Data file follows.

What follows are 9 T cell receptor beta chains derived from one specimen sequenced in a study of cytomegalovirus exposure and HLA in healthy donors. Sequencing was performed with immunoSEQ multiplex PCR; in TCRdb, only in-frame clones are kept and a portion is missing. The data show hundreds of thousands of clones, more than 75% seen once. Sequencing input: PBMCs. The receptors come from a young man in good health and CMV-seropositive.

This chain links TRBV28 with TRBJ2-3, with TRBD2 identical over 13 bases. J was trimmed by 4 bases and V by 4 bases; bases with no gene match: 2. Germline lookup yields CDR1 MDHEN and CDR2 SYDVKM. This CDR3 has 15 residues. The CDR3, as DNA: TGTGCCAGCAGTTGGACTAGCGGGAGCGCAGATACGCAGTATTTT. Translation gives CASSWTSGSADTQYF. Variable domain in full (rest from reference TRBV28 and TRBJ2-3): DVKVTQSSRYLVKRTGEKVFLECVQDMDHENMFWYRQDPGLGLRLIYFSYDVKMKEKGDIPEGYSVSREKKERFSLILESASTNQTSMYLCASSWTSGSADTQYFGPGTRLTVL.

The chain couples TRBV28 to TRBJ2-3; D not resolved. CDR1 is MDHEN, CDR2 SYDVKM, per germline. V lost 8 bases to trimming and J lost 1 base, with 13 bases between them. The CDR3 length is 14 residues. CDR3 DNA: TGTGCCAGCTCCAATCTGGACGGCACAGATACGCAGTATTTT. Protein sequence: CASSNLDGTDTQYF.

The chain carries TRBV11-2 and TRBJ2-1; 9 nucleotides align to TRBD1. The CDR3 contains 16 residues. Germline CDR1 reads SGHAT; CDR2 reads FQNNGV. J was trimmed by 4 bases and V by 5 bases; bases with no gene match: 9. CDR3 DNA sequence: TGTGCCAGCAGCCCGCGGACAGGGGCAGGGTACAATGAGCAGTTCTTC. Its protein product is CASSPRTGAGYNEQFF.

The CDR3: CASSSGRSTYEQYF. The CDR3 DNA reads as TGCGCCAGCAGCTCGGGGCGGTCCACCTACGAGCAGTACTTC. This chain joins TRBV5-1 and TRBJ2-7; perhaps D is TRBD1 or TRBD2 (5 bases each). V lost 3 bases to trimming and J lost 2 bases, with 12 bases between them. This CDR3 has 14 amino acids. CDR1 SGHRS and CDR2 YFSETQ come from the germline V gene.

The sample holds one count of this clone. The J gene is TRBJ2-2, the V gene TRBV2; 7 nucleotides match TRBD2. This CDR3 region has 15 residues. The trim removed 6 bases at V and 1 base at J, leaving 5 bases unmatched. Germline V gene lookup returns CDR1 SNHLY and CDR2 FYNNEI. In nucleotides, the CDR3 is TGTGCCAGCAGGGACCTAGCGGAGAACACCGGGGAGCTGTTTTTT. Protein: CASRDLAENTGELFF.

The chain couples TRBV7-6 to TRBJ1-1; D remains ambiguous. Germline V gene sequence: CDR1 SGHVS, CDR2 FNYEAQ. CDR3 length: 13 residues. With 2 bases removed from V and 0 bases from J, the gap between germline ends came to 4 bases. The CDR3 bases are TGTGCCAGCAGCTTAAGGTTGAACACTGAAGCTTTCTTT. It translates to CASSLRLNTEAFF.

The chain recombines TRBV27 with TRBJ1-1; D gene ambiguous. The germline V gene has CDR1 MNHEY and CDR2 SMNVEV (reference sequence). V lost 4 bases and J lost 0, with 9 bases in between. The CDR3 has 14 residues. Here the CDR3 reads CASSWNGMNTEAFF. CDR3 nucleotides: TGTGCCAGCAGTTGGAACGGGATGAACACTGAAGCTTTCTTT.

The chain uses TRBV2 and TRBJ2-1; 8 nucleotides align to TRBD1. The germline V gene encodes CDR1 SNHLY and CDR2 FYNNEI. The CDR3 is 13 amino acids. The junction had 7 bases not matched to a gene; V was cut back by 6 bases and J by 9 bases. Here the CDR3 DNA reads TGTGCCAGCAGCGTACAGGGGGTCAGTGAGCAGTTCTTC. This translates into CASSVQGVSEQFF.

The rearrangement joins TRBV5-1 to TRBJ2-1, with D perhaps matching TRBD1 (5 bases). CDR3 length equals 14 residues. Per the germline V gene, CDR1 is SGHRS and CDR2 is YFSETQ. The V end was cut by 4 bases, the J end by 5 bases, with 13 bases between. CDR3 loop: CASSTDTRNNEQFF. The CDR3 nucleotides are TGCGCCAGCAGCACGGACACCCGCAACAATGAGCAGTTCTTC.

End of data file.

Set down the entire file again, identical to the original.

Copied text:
What follows are 9 T cell receptor beta chains derived from one specimen sequenced in a study of cytomegalovirus exposure and HLA in healthy donors. Sequencing was performed with immunoSEQ multiplex PCR; in TCRdb, only in-frame clones are kept and a portion is missing. The data show hundreds of thousands of clones, more than 75% seen once. Sequencing input: PBMCs. The receptors come from a young man in good health and CMV-seropositive.

This chain links TRBV28 with TRBJ2-3, with TRBD2 identical over 13 bases. J was trimmed by 4 bases and V by 4 bases; bases with no gene match: 2. Germline lookup yields CDR1 MDHEN and CDR2 SYDVKM. This CDR3 has 15 residues. The CDR3, as DNA: TGTGCCAGCAGTTGGACTAGCGGGAGCGCAGATACGCAGTATTTT. Translation gives CASSWTSGSADTQYF. Variable domain in full (rest from reference TRBV28 and TRBJ2-3): DVKVTQSSRYLVKRTGEKVFLECVQDMDHENMFWYRQDPGLGLRLIYFSYDVKMKEKGDIPEGYSVSREKKERFSLILESASTNQTSMYLCASSWTSGSADTQYFGPGTRLTVL.

The chain couples TRBV28 to TRBJ2-3; D not resolved. CDR1 is MDHEN, CDR2 SYDVKM, per germline. V lost 8 bases to trimming and J lost 1 base, with 13 bases between them. The CDR3 length is 14 residues. CDR3 DNA: TGTGCCAGCTCCAATCTGGACGGCACAGATACGCAGTATTTT. Protein sequence: CASSNLDGTDTQYF.

The chain carries TRBV11-2 and TRBJ2-1; 9 nucleotides align to TRBD1. The CDR3 contains 16 residues. Germline CDR1 reads SGHAT; CDR2 reads FQNNGV. J was trimmed by 4 bases and V by 5 bases; bases with no gene match: 9. CDR3 DNA sequence: TGTGCCAGCAGCCCGCGGACAGGGGCAGGGTACAATGAGCAGTTCTTC. Its protein product is CASSPRTGAGYNEQFF.

The CDR3: CASSSGRSTYEQYF. The CDR3 DNA reads as TGCGCCAGCAGCTCGGGGCGGTCCACCTACGAGCAGTACTTC. This chain joins TRBV5-1 and TRBJ2-7; perhaps D is TRBD1 or TRBD2 (5 bases each). V lost 3 bases to trimming and J lost 2 bases, with 12 bases between them. This CDR3 has 14 amino acids. CDR1 SGHRS and CDR2 YFSETQ come from the germline V gene.

The sample holds one count of this clone. The J gene is TRBJ2-2, the V gene TRBV2; 7 nucleotides match TRBD2. This CDR3 region has 15 residues. The trim removed 6 bases at V and 1 base at J, leaving 5 bases unmatched. Germline V gene lookup returns CDR1 SNHLY and CDR2 FYNNEI. In nucleotides, the CDR3 is TGTGCCAGCAGGGACCTAGCGGAGAACACCGGGGAGCTGTTTTTT. Protein: CASRDLAENTGELFF.

The chain couples TRBV7-6 to TRBJ1-1; D remains ambiguous. Germline V gene sequence: CDR1 SGHVS, CDR2 FNYEAQ. CDR3 length: 13 residues. With 2 bases removed from V and 0 bases from J, the gap between germline ends came to 4 bases. The CDR3 bases are TGTGCCAGCAGCTTAAGGTTGAACACTGAAGCTTTCTTT. It translates to CASSLRLNTEAFF.

The chain recombines TRBV27 with TRBJ1-1; D gene ambiguous. The germline V gene has CDR1 MNHEY and CDR2 SMNVEV (reference sequence). V lost 4 bases and J lost 0, with 9 bases in between. The CDR3 has 14 residues. Here the CDR3 reads CASSWNGMNTEAFF. CDR3 nucleotides: TGTGCCAGCAGTTGGAACGGGATGAACACTGAAGCTTTCTTT.

The chain uses TRBV2 and TRBJ2-1; 8 nucleotides align to TRBD1. The germline V gene encodes CDR1 SNHLY and CDR2 FYNNEI. The CDR3 is 13 amino acids. The junction had 7 bases not matched to a gene; V was cut back by 6 bases and J by 9 bases. Here the CDR3 DNA reads TGTGCCAGCAGCGTACAGGGGGTCAGTGAGCAGTTCTTC. This translates into CASSVQGVSEQFF.

The rearrangement joins TRBV5-1 to TRBJ2-1, with D perhaps matching TRBD1 (5 bases). CDR3 length equals 14 residues. Per the germline V gene, CDR1 is SGHRS and CDR2 is YFSETQ. The V end was cut by 4 bases, the J end by 5 bases, with 13 bases between. CDR3 loop: CASSTDTRNNEQFF. The CDR3 nucleotides are TGCGCCAGCAGCACGGACACCCGCAACAATGAGCAGTTCTTC.